In some embodiments of the invention, characteristics of the different fluids in the fluid channels may be detected by using a probe. The probe may pass through a plurality of different fluids in respective fluid channels by passing through openings in wall members that define the fluid channels. The characteristics of the fluids in these fluid channels can be quickly detected without exposing the end of the probe to an environment outside of the flowing fluid.

In other embodiments of the invention, a plurality of detectors may detect characteristics of a plurality of fluids flowing through a plurality of fluid channels in a microdevice substantially simultaneously. A detection assembly comprising multiple detectors may be used to detect the characteristics of the fluids flowing in the fluid channels substantially simultaneously. In these embodiments, the wall members defining the plurality of fluid channels may or may not have openings.

These and other embodiments are described in further detail below.

I. Embodiments Using Microdevices

One embodiment of the invention is directed to a microdevice. The microdevice may include a plurality of fluid channels defined by a plurality of wall members. The plurality of wall members may include at least one wall member having at least one opening that communicates two adjacent fluid channels. An opening in the wall member may be formed by opposing beveled structures at the internal ends of portions of the wall member. In embodiments of the invention, different fluids flowing in the adjacent fluid channels may have a laminar profile and do not mix in an appreciable manner as they flow past the opening and contact each other at the opening. Intermixing between the contacting fluids is minimal, even though there is no physical barrier in the wall member at the opening.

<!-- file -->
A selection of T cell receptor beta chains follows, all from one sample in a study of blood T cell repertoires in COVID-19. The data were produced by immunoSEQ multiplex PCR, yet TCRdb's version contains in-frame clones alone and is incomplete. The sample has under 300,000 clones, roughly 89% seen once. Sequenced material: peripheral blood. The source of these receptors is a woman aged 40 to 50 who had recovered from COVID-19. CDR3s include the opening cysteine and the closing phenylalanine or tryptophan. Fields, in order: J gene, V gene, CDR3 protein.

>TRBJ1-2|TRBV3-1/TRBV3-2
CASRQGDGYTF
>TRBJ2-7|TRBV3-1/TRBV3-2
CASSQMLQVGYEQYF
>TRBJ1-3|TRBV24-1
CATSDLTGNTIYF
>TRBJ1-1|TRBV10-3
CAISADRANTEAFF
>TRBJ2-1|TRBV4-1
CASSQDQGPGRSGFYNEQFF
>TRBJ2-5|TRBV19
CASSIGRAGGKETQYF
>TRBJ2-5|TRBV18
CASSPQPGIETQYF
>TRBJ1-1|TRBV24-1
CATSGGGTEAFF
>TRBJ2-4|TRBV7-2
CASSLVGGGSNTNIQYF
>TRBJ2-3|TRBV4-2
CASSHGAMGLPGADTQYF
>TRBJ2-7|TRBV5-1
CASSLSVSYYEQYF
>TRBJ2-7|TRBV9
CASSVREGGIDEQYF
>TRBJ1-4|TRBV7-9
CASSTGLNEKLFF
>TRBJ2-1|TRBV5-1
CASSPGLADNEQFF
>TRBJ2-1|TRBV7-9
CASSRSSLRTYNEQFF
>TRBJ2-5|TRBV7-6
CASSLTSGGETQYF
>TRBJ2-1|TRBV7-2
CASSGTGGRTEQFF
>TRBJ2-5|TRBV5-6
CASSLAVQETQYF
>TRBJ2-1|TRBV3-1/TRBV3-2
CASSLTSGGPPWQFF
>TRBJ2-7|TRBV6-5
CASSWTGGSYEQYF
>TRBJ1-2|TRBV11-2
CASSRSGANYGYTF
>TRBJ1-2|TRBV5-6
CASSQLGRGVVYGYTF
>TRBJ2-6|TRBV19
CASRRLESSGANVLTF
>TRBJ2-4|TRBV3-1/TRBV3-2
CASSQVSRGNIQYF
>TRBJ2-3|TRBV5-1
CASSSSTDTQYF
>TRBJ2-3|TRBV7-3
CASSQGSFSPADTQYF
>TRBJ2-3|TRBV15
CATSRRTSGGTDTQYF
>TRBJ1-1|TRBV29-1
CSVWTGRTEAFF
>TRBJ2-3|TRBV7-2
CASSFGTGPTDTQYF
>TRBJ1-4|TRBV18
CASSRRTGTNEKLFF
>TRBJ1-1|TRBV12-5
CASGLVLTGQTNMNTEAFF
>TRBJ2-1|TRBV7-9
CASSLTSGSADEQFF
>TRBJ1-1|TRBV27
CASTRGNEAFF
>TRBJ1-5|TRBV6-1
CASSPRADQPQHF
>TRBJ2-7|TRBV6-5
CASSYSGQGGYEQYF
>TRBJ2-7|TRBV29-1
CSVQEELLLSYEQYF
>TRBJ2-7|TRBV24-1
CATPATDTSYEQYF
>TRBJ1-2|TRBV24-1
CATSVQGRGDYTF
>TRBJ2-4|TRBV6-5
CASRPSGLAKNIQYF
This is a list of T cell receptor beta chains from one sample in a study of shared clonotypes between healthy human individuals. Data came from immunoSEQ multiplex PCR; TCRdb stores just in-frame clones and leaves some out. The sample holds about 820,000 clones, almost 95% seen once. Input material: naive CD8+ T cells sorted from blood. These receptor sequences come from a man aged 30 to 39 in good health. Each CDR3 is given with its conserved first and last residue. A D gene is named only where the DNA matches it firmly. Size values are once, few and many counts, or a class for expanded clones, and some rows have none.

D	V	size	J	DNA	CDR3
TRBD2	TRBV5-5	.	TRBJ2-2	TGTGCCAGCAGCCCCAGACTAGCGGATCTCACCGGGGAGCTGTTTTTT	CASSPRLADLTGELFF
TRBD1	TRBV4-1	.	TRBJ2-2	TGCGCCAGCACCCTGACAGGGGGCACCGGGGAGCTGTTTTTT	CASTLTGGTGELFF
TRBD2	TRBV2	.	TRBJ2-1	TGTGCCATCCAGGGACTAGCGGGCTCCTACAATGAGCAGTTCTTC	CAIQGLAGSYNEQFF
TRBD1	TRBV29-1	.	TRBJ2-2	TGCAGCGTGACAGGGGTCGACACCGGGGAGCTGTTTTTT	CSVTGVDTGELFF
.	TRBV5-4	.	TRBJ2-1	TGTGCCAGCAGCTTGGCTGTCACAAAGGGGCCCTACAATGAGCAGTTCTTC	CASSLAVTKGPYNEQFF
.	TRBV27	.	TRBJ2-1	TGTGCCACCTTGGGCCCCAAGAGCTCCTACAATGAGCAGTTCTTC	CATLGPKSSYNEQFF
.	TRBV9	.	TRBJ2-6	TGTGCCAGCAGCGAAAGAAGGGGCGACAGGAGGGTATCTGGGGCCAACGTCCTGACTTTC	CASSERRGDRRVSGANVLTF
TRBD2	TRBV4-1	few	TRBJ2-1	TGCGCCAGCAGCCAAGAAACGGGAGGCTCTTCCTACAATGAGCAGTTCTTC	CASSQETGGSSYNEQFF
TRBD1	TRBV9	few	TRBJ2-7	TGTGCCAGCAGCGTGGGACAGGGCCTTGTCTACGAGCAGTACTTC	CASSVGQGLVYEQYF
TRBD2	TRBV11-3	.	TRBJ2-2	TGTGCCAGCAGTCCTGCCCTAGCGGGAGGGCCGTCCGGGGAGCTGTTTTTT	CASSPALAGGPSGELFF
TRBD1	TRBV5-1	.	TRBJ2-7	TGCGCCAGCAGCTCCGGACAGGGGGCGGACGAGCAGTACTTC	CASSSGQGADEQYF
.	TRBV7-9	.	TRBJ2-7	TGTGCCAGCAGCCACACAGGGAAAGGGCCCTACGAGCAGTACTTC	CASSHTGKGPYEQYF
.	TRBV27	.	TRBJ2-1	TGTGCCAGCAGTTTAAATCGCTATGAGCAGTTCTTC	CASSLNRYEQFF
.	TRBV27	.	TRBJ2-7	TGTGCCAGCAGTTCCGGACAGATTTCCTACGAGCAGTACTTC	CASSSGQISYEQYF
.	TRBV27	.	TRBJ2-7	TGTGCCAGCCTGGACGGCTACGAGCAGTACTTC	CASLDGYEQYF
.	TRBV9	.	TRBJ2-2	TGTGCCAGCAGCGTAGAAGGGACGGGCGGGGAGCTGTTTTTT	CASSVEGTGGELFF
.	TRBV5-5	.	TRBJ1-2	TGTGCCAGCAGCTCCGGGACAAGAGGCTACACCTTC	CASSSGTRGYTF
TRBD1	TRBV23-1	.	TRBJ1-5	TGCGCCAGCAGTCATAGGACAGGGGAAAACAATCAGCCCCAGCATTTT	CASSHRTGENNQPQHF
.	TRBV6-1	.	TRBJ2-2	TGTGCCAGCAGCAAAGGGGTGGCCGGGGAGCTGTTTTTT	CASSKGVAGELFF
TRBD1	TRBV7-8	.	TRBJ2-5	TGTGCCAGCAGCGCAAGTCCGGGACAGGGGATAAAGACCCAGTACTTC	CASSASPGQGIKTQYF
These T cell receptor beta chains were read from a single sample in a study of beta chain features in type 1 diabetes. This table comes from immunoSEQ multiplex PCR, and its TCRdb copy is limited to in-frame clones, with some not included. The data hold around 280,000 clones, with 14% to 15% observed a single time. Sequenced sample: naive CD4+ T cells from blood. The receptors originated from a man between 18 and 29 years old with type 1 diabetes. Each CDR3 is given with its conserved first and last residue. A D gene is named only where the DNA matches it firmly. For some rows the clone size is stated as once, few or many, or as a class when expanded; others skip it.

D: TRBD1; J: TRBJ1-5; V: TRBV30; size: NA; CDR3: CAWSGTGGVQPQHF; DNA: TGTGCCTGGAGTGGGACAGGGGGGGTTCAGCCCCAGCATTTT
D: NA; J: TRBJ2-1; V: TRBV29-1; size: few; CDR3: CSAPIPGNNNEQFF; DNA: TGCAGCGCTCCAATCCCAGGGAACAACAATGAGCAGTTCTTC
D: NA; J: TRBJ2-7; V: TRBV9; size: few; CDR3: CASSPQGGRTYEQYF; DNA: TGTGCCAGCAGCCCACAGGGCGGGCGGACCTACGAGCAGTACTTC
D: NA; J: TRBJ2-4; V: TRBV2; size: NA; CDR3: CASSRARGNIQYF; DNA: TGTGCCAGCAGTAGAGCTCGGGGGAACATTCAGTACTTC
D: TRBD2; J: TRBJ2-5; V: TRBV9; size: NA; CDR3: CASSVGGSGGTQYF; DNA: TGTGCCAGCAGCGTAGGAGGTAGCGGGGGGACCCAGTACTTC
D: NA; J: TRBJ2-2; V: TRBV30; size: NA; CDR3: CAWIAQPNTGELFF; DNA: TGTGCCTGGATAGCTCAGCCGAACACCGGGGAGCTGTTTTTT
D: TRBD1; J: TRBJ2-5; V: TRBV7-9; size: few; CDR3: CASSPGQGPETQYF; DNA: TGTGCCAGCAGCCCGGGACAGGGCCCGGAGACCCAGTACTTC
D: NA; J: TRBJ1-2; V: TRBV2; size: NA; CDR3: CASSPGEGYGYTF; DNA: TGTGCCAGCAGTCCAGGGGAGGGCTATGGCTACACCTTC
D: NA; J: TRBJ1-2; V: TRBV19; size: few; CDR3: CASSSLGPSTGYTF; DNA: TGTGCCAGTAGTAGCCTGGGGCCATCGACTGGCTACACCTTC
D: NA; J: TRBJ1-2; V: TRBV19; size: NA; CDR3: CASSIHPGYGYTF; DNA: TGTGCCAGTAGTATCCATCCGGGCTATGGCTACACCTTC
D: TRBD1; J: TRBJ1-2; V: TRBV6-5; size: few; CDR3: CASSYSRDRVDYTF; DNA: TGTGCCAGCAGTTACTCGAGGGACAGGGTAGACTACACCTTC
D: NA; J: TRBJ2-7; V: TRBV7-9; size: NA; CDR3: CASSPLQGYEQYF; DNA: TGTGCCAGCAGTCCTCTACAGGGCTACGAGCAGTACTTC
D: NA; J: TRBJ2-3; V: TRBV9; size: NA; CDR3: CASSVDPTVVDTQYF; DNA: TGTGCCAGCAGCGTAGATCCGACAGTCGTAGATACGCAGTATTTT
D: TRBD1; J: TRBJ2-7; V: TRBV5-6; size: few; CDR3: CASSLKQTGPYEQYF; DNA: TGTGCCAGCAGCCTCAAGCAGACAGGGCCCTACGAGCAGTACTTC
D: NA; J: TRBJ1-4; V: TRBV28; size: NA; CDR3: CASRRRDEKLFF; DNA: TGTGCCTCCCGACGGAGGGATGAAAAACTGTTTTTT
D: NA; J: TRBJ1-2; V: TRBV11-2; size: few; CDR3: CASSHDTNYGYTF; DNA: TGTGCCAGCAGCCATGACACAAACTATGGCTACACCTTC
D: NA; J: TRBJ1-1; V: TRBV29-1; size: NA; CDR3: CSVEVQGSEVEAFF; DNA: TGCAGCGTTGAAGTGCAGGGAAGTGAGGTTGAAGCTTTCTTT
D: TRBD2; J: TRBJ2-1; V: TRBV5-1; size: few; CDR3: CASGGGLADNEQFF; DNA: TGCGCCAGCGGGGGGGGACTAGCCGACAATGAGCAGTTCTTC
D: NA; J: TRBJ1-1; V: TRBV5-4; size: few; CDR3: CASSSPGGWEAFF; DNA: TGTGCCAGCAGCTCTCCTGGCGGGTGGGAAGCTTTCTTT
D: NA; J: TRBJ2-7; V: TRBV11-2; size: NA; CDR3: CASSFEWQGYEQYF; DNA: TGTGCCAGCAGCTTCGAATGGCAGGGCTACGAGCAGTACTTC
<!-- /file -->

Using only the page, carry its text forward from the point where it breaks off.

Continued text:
When openings in the respective wall members in the microdevice are aligned, a slot may be formed by the aligned openings. A probe disposed in a fluid in a fluid channel can move laterally through the slot and from fluid channel to fluid channel. For example, the probe can contact a fluid in a fluid channel and can detect a characteristic of that fluid. The probe can then pass through an opening in a wall member defining the fluid channel to an adjacent fluid channel where a characteristic in the adjacent fluid channel may be detected. By analyzing different fluids in this manner, characteristics of the different fluids in the fluid channels can be quickly and accurately detected by the probe and subsequently analyzed. For example, in some embodiments, the characteristics of ten different fluids flowing in the different fluid channels may be accurately detected in less than one minute.

Illustratively, a probe for a pH sensor may be placed in a fluid channel to detect the pH of the fluid in that channel. Then, the probe can move laterally from one fluid channel to another adjacent fluid channel through the opening in a wall member disposed between these two fluid channels. The lateral movement of the probe can take place without withdrawing the probe from the fluids. Once the probe is in contact with the fluid in the adjacent channel, the pH of the fluid in the adjacent channel can be detected. This process can be repeated as the probe moves through the slot formed by the aligned openings in the wall members.